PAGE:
The thing is I'm a Libran.
We like to surround ourselves with beautiful things. Books, art, framed photos of family and friends, beautiful gifts that have been handmade just for us. My house is full of these things.
~To keep a house clean with minimal effort, the guiding rule is to simplify as much as possible. The less you have, the less you have to keep clean and put away.~
So the first step in a minimalist cleaning routine is the hardest: declutter as much as possible, so that you only have the things you use often and love to death, and no more. For me, that's still a lot.
1.a disorderly heap or assemblage; litter: a jumble:
2.a state or condition of confusion
They are not clutter. They were purposely placed. A place for everything and everything in it's place. This really isn't a problem as keeping house is now my job and my hobby. Perhaps if I was still working outside the home I would feel differently or even if my children were young. But still there is quite a bit I can let go of. I've started a *must go * pile and I add to it everday during the week. On the weekends I take a load down to the Salvation Army or Thrift store. I also give a lot away to friends and family.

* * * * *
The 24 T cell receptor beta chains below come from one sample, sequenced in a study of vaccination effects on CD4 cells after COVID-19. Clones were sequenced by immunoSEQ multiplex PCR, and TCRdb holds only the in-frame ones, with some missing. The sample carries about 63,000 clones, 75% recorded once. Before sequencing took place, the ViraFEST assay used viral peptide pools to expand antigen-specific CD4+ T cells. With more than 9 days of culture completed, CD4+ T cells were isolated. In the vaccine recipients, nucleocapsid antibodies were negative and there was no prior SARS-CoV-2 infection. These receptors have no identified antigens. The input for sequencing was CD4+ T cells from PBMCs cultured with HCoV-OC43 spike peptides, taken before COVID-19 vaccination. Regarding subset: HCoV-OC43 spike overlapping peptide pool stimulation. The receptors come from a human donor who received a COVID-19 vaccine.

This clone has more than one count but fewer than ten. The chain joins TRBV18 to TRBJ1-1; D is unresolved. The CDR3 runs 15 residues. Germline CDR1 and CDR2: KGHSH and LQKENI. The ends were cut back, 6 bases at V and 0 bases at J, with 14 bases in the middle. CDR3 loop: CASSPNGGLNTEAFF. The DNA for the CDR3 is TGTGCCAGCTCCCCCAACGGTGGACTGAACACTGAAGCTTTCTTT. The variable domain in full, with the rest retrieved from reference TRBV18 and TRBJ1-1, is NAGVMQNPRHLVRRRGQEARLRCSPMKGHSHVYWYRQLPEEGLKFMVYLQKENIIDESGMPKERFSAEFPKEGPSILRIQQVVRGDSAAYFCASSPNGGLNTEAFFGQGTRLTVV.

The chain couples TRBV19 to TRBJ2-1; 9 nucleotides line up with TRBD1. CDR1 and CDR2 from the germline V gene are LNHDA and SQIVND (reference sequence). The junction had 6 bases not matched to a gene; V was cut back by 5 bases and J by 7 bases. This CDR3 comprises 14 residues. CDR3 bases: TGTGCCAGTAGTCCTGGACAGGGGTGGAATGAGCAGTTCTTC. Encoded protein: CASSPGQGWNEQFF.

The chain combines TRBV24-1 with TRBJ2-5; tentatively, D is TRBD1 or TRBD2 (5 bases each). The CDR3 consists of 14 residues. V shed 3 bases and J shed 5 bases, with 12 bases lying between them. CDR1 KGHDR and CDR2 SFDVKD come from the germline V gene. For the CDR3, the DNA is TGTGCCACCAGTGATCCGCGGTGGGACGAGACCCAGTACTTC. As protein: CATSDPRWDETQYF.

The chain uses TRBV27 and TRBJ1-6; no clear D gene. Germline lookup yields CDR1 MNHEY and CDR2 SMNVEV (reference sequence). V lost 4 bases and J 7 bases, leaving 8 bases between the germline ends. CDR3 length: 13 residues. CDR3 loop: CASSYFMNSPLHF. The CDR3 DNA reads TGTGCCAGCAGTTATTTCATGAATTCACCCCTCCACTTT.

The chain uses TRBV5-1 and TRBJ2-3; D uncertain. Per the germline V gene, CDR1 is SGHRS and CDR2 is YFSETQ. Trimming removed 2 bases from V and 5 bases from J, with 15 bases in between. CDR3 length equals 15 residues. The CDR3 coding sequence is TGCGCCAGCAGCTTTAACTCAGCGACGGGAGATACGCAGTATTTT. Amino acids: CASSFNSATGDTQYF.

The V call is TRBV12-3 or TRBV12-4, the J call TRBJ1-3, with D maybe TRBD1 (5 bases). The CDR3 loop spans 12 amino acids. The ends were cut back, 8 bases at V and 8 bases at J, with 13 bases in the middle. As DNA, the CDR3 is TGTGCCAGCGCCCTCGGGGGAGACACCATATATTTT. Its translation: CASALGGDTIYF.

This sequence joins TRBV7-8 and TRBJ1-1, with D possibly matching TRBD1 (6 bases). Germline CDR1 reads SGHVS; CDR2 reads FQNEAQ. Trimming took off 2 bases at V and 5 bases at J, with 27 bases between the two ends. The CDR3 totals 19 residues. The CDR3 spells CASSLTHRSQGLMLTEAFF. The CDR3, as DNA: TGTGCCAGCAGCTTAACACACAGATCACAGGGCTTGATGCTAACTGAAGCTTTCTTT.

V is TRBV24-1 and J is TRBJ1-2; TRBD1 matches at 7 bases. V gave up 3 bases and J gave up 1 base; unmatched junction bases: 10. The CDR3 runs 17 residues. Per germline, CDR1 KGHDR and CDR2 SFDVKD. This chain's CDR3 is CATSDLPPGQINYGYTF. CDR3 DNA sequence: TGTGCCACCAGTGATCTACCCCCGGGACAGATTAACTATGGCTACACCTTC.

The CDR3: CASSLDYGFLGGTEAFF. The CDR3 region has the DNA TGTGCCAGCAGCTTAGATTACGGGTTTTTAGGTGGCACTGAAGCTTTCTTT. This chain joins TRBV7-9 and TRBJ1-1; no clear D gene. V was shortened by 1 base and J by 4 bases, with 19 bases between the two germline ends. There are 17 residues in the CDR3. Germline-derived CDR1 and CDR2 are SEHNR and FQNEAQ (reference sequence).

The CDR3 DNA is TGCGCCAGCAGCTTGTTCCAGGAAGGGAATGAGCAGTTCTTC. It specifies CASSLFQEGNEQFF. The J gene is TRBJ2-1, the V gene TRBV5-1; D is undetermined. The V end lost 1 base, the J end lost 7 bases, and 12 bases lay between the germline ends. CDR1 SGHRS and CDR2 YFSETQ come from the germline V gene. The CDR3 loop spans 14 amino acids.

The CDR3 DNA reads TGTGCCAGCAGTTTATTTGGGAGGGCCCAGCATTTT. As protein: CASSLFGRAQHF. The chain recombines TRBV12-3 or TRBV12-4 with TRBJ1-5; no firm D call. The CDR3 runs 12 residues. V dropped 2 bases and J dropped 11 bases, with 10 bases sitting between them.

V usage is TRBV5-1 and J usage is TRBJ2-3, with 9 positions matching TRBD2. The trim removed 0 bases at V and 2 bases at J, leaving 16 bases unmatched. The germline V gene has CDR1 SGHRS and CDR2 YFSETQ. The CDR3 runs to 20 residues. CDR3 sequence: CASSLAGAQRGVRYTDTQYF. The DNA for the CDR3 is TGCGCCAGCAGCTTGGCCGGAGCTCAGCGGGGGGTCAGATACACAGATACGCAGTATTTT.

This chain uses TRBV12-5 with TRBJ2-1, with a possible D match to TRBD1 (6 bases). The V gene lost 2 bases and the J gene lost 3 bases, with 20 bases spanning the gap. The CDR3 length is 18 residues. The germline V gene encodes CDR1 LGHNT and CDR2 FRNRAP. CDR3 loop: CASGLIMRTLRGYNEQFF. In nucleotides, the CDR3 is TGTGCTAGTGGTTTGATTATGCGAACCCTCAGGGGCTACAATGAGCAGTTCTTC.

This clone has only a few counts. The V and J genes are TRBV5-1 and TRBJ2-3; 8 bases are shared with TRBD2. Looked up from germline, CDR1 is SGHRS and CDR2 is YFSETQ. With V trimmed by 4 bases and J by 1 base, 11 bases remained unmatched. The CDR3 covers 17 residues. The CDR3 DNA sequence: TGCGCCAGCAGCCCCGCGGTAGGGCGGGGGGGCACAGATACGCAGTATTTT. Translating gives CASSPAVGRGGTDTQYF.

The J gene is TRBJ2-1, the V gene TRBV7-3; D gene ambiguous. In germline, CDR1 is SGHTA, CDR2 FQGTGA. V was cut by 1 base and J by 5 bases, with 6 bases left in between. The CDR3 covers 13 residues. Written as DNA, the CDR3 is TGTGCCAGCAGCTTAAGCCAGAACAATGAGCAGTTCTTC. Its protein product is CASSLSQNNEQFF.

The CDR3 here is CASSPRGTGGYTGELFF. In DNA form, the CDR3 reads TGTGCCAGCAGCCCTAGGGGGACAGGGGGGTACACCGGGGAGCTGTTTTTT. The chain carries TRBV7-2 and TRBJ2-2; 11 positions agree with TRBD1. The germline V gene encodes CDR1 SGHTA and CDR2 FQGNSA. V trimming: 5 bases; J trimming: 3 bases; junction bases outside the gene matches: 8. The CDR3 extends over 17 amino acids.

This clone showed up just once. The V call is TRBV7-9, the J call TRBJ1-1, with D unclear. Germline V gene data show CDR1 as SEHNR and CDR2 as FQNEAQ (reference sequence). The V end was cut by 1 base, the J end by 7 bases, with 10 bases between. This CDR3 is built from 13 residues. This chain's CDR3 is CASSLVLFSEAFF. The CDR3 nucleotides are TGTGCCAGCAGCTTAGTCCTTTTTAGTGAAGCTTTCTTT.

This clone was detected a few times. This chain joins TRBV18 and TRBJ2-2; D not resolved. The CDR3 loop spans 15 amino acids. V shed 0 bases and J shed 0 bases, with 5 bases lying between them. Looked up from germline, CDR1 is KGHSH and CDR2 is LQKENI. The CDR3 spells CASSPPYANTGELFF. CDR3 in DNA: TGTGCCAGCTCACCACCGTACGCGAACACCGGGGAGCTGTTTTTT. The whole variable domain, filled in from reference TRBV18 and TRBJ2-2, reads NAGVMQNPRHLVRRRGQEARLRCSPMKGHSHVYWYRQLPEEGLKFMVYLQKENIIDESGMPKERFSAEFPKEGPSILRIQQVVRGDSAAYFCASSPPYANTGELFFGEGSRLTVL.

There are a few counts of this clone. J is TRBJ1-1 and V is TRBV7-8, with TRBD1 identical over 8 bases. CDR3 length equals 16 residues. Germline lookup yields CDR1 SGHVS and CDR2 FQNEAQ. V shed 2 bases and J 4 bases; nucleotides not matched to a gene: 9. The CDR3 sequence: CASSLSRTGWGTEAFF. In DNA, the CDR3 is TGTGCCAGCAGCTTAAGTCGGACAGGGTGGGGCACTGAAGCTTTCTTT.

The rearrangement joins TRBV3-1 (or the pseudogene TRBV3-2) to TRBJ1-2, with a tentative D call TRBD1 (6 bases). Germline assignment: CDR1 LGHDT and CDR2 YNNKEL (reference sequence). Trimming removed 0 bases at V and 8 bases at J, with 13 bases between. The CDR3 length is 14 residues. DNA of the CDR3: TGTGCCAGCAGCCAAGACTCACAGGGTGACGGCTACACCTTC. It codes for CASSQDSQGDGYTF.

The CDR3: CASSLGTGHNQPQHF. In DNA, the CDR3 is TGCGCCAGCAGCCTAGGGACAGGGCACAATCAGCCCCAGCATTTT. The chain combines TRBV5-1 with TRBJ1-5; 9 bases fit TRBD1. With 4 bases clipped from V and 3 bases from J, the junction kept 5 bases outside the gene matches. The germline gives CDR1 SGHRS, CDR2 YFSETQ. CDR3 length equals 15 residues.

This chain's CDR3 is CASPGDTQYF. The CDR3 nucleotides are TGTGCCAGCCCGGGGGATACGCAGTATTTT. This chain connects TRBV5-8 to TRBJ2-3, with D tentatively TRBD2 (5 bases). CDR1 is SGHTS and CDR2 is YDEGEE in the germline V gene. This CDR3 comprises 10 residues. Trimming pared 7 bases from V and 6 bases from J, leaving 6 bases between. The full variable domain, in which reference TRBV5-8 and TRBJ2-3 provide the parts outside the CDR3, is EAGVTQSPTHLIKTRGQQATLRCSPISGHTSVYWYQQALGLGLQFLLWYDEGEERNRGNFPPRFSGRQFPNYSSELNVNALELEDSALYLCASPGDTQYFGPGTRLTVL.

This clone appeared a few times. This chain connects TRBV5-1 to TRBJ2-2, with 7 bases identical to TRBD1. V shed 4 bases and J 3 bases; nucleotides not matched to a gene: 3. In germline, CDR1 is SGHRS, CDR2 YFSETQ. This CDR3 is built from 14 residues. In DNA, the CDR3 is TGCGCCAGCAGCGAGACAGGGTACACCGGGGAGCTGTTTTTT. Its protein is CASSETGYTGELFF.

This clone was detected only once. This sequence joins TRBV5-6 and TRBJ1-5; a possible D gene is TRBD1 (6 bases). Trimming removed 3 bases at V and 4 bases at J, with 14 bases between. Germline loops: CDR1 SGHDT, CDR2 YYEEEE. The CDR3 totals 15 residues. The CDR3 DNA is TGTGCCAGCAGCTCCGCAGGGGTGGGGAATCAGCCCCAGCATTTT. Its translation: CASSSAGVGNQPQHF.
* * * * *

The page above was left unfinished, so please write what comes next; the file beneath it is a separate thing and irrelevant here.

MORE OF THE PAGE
~Our life is frittered away by detail. ~
~Simplicity, simplicity, simplicity! I say, let your affairs be as two or three, and not a hundred or a thousand; ........ instead of a hundred dishes, five; and reduce other things in proportion.~ (forgive me, I chopped this quote up in order to use what most pertains to this post)
Okay now this I can and have done. At one time I only allowed 1 plate, 1 bowl, 1 cup per person .That was back when I was working full time and raising a family. Since then my cupboards have once again become full with excess. I will be working on that this week.
~An uncluttered room, with only furniture on the floor, is extremely easy to clean.~
Yeah, And it is also cold and boring. I mean I agree with No clutter, but I have to have books and art.
Fewer clothes means you have fewer things to put away and to wash. Sure,if you have lots of clothes, you can go longer without having to wash, letting the clothes pile up into a huge Fuji-like mountain. But who wants to face that mountain when you run out of clothes to wear?
~Meditate While You Clean~